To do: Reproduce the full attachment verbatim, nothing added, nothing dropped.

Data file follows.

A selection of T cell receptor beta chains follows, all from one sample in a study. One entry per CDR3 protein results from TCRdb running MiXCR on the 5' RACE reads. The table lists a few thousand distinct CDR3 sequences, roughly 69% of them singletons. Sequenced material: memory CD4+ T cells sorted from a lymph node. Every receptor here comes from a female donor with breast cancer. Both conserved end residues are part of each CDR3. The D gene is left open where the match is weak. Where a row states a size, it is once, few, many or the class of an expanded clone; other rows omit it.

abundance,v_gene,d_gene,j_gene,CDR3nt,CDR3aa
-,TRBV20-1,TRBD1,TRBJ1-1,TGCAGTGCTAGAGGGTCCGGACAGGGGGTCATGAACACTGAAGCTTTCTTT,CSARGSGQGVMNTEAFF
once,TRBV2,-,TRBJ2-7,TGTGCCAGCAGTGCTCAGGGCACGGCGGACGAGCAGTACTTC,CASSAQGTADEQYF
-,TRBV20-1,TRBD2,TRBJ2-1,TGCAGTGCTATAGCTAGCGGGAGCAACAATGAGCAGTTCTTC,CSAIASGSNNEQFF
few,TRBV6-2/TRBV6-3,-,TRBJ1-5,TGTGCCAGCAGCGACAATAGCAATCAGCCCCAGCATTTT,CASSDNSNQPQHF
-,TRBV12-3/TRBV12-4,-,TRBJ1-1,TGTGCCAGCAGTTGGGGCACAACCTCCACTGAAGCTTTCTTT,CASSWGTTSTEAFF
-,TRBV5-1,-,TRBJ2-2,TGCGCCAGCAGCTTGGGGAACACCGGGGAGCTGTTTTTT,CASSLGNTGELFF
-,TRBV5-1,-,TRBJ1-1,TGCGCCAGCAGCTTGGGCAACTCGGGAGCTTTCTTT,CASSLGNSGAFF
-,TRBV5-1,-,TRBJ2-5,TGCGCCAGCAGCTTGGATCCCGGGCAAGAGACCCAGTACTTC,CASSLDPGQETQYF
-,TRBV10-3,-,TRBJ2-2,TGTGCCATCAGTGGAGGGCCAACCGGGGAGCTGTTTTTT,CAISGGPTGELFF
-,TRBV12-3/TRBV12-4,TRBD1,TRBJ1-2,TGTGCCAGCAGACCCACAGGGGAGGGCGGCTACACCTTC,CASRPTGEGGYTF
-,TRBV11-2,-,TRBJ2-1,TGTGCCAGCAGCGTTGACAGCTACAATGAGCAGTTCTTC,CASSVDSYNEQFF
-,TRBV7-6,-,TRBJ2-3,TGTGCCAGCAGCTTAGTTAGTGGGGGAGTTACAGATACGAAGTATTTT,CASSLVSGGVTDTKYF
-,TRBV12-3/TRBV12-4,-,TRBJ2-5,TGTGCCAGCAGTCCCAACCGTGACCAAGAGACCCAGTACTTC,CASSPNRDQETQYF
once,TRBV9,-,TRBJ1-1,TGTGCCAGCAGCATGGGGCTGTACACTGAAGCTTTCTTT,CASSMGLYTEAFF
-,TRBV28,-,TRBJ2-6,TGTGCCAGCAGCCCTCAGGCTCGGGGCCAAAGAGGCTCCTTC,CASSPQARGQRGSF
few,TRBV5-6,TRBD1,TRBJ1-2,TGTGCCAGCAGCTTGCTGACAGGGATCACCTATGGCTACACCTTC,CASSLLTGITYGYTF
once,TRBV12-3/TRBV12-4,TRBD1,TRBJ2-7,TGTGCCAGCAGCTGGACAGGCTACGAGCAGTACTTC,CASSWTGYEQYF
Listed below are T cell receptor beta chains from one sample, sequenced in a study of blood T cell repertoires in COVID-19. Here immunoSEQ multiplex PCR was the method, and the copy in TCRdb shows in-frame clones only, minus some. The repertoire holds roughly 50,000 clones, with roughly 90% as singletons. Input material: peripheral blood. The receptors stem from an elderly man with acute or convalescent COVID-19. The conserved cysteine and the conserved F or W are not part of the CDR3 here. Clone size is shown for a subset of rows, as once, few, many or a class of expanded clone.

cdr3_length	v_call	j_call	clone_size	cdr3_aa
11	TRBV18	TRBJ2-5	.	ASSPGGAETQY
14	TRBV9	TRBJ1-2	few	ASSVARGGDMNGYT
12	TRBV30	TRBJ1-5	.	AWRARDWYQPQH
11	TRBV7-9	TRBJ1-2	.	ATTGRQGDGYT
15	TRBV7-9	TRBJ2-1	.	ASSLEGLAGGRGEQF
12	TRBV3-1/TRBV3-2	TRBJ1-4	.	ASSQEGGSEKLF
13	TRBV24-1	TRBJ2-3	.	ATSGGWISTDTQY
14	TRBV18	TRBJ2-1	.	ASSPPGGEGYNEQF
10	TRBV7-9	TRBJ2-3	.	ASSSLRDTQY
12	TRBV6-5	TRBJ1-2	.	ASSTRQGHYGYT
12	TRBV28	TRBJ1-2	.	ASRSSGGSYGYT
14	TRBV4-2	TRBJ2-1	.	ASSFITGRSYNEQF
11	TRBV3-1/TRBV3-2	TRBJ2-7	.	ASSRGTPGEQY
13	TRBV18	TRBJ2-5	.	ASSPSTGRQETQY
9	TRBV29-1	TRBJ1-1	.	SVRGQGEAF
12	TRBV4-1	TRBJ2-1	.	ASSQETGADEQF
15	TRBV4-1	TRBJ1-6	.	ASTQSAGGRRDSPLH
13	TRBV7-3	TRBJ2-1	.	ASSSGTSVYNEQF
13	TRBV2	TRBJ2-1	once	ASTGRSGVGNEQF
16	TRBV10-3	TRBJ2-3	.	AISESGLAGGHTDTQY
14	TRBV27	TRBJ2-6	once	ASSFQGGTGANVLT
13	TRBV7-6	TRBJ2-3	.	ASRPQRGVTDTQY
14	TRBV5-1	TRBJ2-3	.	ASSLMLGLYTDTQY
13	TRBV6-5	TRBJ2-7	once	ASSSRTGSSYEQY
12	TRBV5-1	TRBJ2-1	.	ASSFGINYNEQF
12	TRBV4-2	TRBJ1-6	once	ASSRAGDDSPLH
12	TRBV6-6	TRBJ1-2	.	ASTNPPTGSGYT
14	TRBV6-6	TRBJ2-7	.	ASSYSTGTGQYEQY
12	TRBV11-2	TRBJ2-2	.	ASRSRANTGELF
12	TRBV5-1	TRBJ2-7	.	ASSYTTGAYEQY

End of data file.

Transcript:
A selection of T cell receptor beta chains follows, all from one sample in a study. One entry per CDR3 protein results from TCRdb running MiXCR on the 5' RACE reads. The table lists a few thousand distinct CDR3 sequences, roughly 69% of them singletons. Sequenced material: memory CD4+ T cells sorted from a lymph node. Every receptor here comes from a female donor with breast cancer. Both conserved end residues are part of each CDR3. The D gene is left open where the match is weak. Where a row states a size, it is once, few, many or the class of an expanded clone; other rows omit it.

abundance,v_gene,d_gene,j_gene,CDR3nt,CDR3aa
-,TRBV20-1,TRBD1,TRBJ1-1,TGCAGTGCTAGAGGGTCCGGACAGGGGGTCATGAACACTGAAGCTTTCTTT,CSARGSGQGVMNTEAFF
once,TRBV2,-,TRBJ2-7,TGTGCCAGCAGTGCTCAGGGCACGGCGGACGAGCAGTACTTC,CASSAQGTADEQYF
-,TRBV20-1,TRBD2,TRBJ2-1,TGCAGTGCTATAGCTAGCGGGAGCAACAATGAGCAGTTCTTC,CSAIASGSNNEQFF
few,TRBV6-2/TRBV6-3,-,TRBJ1-5,TGTGCCAGCAGCGACAATAGCAATCAGCCCCAGCATTTT,CASSDNSNQPQHF
-,TRBV12-3/TRBV12-4,-,TRBJ1-1,TGTGCCAGCAGTTGGGGCACAACCTCCACTGAAGCTTTCTTT,CASSWGTTSTEAFF
-,TRBV5-1,-,TRBJ2-2,TGCGCCAGCAGCTTGGGGAACACCGGGGAGCTGTTTTTT,CASSLGNTGELFF
-,TRBV5-1,-,TRBJ1-1,TGCGCCAGCAGCTTGGGCAACTCGGGAGCTTTCTTT,CASSLGNSGAFF
-,TRBV5-1,-,TRBJ2-5,TGCGCCAGCAGCTTGGATCCCGGGCAAGAGACCCAGTACTTC,CASSLDPGQETQYF
-,TRBV10-3,-,TRBJ2-2,TGTGCCATCAGTGGAGGGCCAACCGGGGAGCTGTTTTTT,CAISGGPTGELFF
-,TRBV12-3/TRBV12-4,TRBD1,TRBJ1-2,TGTGCCAGCAGACCCACAGGGGAGGGCGGCTACACCTTC,CASRPTGEGGYTF
-,TRBV11-2,-,TRBJ2-1,TGTGCCAGCAGCGTTGACAGCTACAATGAGCAGTTCTTC,CASSVDSYNEQFF
-,TRBV7-6,-,TRBJ2-3,TGTGCCAGCAGCTTAGTTAGTGGGGGAGTTACAGATACGAAGTATTTT,CASSLVSGGVTDTKYF
-,TRBV12-3/TRBV12-4,-,TRBJ2-5,TGTGCCAGCAGTCCCAACCGTGACCAAGAGACCCAGTACTTC,CASSPNRDQETQYF
once,TRBV9,-,TRBJ1-1,TGTGCCAGCAGCATGGGGCTGTACACTGAAGCTTTCTTT,CASSMGLYTEAFF
-,TRBV28,-,TRBJ2-6,TGTGCCAGCAGCCCTCAGGCTCGGGGCCAAAGAGGCTCCTTC,CASSPQARGQRGSF
few,TRBV5-6,TRBD1,TRBJ1-2,TGTGCCAGCAGCTTGCTGACAGGGATCACCTATGGCTACACCTTC,CASSLLTGITYGYTF
once,TRBV12-3/TRBV12-4,TRBD1,TRBJ2-7,TGTGCCAGCAGCTGGACAGGCTACGAGCAGTACTTC,CASSWTGYEQYF
Listed below are T cell receptor beta chains from one sample, sequenced in a study of blood T cell repertoires in COVID-19. Here immunoSEQ multiplex PCR was the method, and the copy in TCRdb shows in-frame clones only, minus some. The repertoire holds roughly 50,000 clones, with roughly 90% as singletons. Input material: peripheral blood. The receptors stem from an elderly man with acute or convalescent COVID-19. The conserved cysteine and the conserved F or W are not part of the CDR3 here. Clone size is shown for a subset of rows, as once, few, many or a class of expanded clone.

cdr3_length	v_call	j_call	clone_size	cdr3_aa
11	TRBV18	TRBJ2-5	.	ASSPGGAETQY
14	TRBV9	TRBJ1-2	few	ASSVARGGDMNGYT
12	TRBV30	TRBJ1-5	.	AWRARDWYQPQH
11	TRBV7-9	TRBJ1-2	.	ATTGRQGDGYT
15	TRBV7-9	TRBJ2-1	.	ASSLEGLAGGRGEQF
12	TRBV3-1/TRBV3-2	TRBJ1-4	.	ASSQEGGSEKLF
13	TRBV24-1	TRBJ2-3	.	ATSGGWISTDTQY
14	TRBV18	TRBJ2-1	.	ASSPPGGEGYNEQF
10	TRBV7-9	TRBJ2-3	.	ASSSLRDTQY
12	TRBV6-5	TRBJ1-2	.	ASSTRQGHYGYT
12	TRBV28	TRBJ1-2	.	ASRSSGGSYGYT
14	TRBV4-2	TRBJ2-1	.	ASSFITGRSYNEQF
11	TRBV3-1/TRBV3-2	TRBJ2-7	.	ASSRGTPGEQY
13	TRBV18	TRBJ2-5	.	ASSPSTGRQETQY
9	TRBV29-1	TRBJ1-1	.	SVRGQGEAF
12	TRBV4-1	TRBJ2-1	.	ASSQETGADEQF
15	TRBV4-1	TRBJ1-6	.	ASTQSAGGRRDSPLH
13	TRBV7-3	TRBJ2-1	.	ASSSGTSVYNEQF
13	TRBV2	TRBJ2-1	once	ASTGRSGVGNEQF
16	TRBV10-3	TRBJ2-3	.	AISESGLAGGHTDTQY
14	TRBV27	TRBJ2-6	once	ASSFQGGTGANVLT
13	TRBV7-6	TRBJ2-3	.	ASRPQRGVTDTQY
14	TRBV5-1	TRBJ2-3	.	ASSLMLGLYTDTQY
13	TRBV6-5	TRBJ2-7	once	ASSSRTGSSYEQY
12	TRBV5-1	TRBJ2-1	.	ASSFGINYNEQF
12	TRBV4-2	TRBJ1-6	once	ASSRAGDDSPLH
12	TRBV6-6	TRBJ1-2	.	ASTNPPTGSGYT
14	TRBV6-6	TRBJ2-7	.	ASSYSTGTGQYEQY
12	TRBV11-2	TRBJ2-2	.	ASRSRANTGELF
12	TRBV5-1	TRBJ2-7	.	ASSYTTGAYEQY